And when we're not obsessing over shoes, we are stealing hats. In one scene, which I think is supposed to be romantic, Moose and his girlfriend dance through the streets, causing mischief and mayhem around them. During this dance, Moose steals a man's hat and keeps it. The man does not do what any other man would do, which is to walk over to the skinny kid who stole his hat and pummel him into the dirt for his effrontery. Instead this man shakes his head and continues his conversation, offering only the vaguest protest of "Hey, give me my hat back..." It's distracting, because I want to like the main characters in this kind of story, but he's just a dirty hat thief. Between Moose's hat-thievery and Luke's self-obsession, there really isn't any kind of emotional hook here. Even Natalie is a character who exists only to reinforce how special Luke is to himself, by both hurting and then healing his supposedly beautiful soul.
This is why you put up warning signs if the floor is slippery.The actual spectacle itself ranges from the genuinely impressive to the downright annoying. A lot of the dance routines are very well performed and choreographed, though you never get the impression that these people have any kind of physical limit. After ten solid minutes of pretty extreme dancing, I'd expect even the fittest person to be breaking a sweat. Not these guys, their hair remains pristine and their clothes dry throughout every routine, which kind of defeats the purpose of focusing the action around competitions. There's no tension involved at any point because nobody ever gives the impression that what they're doing is even slightly difficult, which it actually is.
What's worse is that the third act is the climactic dance battle between the Pirates and the Samurais, which ends in an elaborate routine involving light-suits and special effects that just left me wondering why the hell they didn't just open with that. It's not like the film is short of dance scenes up until that point. Also irritating is the fact that one member of the Pirates appears to be a robot. Like he specialises only in robot dancing, but he also acts like a robot when doing mundane tasks like sweeping the floor. The only logical conclusion is that they have an actual android among their ranks, which is surely against the rules for a dance competition?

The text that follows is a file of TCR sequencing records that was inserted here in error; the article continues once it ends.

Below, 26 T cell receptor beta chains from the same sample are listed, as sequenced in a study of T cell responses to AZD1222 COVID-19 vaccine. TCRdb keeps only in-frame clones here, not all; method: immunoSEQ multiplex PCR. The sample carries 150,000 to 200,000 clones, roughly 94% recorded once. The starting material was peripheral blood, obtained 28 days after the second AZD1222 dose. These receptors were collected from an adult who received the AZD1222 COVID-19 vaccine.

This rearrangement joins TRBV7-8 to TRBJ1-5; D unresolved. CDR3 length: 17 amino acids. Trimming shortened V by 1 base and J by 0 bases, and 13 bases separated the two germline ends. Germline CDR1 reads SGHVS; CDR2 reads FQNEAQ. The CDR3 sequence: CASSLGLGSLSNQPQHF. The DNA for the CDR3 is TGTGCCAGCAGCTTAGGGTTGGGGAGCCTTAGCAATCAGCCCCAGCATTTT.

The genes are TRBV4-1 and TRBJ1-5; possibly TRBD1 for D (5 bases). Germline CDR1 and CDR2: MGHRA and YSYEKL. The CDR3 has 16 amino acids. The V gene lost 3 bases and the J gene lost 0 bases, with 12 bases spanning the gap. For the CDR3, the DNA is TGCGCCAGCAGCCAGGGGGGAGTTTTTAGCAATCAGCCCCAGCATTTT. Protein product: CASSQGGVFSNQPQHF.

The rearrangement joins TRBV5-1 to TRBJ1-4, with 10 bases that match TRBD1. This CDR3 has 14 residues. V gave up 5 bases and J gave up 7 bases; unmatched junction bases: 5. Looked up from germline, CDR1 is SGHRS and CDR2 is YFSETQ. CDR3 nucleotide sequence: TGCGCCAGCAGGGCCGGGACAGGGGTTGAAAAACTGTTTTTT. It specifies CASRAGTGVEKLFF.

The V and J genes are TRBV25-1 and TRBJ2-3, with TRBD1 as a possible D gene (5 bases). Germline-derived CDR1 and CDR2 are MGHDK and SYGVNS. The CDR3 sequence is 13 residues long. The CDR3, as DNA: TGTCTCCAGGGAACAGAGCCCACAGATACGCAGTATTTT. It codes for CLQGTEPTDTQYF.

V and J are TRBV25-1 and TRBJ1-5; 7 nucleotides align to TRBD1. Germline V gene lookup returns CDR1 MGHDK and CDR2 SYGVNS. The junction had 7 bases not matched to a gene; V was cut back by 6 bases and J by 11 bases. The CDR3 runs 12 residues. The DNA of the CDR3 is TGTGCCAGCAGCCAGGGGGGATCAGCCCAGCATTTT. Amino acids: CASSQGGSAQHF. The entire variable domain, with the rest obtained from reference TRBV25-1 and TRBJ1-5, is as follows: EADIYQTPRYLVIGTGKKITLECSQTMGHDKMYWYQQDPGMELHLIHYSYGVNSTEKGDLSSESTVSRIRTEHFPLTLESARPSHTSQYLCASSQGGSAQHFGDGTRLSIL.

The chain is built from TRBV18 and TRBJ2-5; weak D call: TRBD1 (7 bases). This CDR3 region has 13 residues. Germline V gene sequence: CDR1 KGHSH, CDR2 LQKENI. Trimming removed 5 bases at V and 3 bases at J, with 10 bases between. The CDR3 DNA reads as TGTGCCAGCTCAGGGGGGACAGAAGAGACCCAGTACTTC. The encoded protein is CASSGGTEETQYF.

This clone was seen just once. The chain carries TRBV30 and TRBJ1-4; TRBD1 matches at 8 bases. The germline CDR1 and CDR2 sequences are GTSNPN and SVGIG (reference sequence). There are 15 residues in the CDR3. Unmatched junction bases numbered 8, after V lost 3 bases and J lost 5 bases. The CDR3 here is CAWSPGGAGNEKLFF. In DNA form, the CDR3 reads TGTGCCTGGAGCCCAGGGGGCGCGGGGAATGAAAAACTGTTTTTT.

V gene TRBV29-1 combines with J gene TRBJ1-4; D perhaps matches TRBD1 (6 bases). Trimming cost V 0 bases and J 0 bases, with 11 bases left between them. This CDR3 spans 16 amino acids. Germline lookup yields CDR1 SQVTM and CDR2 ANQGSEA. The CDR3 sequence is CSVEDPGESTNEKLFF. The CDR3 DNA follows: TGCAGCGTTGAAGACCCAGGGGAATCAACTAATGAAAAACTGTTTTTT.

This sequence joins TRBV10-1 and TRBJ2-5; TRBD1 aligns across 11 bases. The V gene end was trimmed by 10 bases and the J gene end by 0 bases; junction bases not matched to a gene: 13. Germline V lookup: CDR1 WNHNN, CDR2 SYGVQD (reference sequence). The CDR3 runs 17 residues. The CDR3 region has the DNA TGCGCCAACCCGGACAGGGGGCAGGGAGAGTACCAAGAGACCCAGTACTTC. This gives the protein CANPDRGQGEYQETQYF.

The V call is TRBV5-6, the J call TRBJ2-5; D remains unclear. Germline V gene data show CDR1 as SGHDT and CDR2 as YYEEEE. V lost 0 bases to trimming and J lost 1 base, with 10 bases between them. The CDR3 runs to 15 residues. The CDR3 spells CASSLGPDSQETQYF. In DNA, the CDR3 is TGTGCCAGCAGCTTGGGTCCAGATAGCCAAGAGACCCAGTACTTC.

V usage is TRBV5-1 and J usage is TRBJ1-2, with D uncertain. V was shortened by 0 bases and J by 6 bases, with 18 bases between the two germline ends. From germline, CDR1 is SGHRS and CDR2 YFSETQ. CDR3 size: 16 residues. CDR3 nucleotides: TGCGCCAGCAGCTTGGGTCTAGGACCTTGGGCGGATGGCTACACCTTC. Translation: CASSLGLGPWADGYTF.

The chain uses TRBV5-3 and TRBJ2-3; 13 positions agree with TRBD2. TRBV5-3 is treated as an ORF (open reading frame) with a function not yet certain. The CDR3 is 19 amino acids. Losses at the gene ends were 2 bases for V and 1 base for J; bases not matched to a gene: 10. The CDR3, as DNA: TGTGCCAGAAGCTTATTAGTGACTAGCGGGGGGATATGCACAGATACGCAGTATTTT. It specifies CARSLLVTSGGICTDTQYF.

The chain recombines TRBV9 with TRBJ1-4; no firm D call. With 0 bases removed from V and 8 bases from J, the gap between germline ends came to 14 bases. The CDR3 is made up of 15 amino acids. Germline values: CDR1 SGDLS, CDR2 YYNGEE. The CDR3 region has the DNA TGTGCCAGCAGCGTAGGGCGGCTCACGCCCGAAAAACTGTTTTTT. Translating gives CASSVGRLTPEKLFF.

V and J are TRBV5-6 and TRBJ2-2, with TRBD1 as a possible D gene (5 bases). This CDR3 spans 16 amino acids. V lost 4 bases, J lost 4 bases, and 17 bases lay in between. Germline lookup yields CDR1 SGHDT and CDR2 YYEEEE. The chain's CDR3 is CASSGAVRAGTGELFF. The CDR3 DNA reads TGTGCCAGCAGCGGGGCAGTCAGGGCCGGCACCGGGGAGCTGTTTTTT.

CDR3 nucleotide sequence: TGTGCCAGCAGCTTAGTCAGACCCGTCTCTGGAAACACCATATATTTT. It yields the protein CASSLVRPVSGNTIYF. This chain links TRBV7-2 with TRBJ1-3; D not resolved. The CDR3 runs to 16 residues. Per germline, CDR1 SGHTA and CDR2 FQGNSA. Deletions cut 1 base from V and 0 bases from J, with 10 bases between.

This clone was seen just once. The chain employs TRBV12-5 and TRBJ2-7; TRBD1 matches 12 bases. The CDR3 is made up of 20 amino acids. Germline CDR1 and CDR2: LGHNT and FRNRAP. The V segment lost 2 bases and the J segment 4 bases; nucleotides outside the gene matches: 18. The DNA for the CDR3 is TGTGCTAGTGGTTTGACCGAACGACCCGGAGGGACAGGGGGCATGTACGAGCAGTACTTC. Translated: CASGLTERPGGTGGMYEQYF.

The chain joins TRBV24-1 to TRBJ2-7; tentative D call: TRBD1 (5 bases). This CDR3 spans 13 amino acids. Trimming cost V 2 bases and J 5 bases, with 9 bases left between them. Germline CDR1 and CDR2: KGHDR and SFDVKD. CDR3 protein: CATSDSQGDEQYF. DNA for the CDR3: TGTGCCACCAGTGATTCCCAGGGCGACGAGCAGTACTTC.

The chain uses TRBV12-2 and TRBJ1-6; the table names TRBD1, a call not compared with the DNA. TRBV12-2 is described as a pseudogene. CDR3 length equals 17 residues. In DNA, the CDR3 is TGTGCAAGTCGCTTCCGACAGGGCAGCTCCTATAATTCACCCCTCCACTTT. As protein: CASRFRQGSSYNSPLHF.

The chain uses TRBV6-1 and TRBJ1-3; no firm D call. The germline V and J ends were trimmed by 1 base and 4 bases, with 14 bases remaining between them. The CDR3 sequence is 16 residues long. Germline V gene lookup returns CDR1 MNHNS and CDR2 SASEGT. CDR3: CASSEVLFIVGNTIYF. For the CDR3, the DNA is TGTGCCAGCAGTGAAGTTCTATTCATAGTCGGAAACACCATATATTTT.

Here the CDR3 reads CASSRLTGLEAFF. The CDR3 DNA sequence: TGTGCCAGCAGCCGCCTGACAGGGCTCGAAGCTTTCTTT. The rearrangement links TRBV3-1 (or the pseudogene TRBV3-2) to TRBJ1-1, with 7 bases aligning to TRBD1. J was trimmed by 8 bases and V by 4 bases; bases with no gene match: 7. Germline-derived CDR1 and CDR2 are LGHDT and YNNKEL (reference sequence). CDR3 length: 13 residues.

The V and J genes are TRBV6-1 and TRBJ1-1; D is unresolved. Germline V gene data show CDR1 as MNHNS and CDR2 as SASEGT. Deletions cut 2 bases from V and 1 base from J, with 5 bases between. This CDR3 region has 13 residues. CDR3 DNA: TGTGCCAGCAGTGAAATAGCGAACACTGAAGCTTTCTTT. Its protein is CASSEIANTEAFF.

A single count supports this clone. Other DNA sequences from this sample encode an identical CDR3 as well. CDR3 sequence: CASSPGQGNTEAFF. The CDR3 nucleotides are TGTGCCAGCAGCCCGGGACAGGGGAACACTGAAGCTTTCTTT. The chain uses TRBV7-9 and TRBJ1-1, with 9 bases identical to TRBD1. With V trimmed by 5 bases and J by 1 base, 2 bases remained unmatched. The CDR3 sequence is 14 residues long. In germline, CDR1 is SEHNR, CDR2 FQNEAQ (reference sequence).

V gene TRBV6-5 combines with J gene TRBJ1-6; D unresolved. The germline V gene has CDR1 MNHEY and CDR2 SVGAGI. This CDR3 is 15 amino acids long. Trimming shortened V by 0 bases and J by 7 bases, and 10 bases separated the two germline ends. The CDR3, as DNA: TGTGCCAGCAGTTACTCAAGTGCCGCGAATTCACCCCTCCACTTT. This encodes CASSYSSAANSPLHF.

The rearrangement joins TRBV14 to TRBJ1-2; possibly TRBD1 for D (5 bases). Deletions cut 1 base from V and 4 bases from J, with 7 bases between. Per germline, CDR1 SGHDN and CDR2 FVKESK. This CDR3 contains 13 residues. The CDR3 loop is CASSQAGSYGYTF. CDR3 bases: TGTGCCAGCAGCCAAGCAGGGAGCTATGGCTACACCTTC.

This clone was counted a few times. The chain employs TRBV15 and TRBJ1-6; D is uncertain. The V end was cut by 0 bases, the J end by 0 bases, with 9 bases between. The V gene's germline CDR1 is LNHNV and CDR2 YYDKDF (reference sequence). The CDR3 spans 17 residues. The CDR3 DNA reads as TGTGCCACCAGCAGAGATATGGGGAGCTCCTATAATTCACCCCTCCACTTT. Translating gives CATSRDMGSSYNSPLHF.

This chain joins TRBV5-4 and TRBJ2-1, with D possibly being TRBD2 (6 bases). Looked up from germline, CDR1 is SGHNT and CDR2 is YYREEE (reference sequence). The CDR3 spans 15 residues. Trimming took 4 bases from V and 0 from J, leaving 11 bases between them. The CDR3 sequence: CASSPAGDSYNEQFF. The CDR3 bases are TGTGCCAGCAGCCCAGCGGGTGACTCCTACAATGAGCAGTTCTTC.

I can't decide if Step Up 3D is an exploration of the nature of modern man, who is now essentially woman but with a penis, which means he still does everything better than woman, such as dancing; or if it's just another "believe in yourself" ballad in movie form that leaves grown men feeling bilious. I'm inclined to believe the latter, or, even less, perhaps this is just an excuse to see some people dance. If you want to see people dance, then I can assure you that you will see lots of people dance a lot in this film. The problem is that they tried to ground it in some sort of reality that is only very thinly veiled, leaving a feeling of inconsistency in the tone of the film. If this were a story about super-dancing cyborg aliens sent to Earth to end a galactic war by out-dancing each other and featured all of the exact same dance routines, it would be fantastic fun. As it is, it just doesn't work.
|Beautiful and Unique Snowflakes||3/10|
MINORITY REPORT: I don't care what you say, I think Luke is dreamy. He's like a younger Ashton Kutcher who dances like a demon. You just don't understand his tortured, beautiful nature! -a teenage girl
Ernest Cline, writer of Ready Player One, shares his newest poem.
Honestly, the Assassin In Love poster is nearly perfect to begin with. It just needs a few minor tweaks.
Something Awful reviews the latest films in a straightforward (for SA) manner.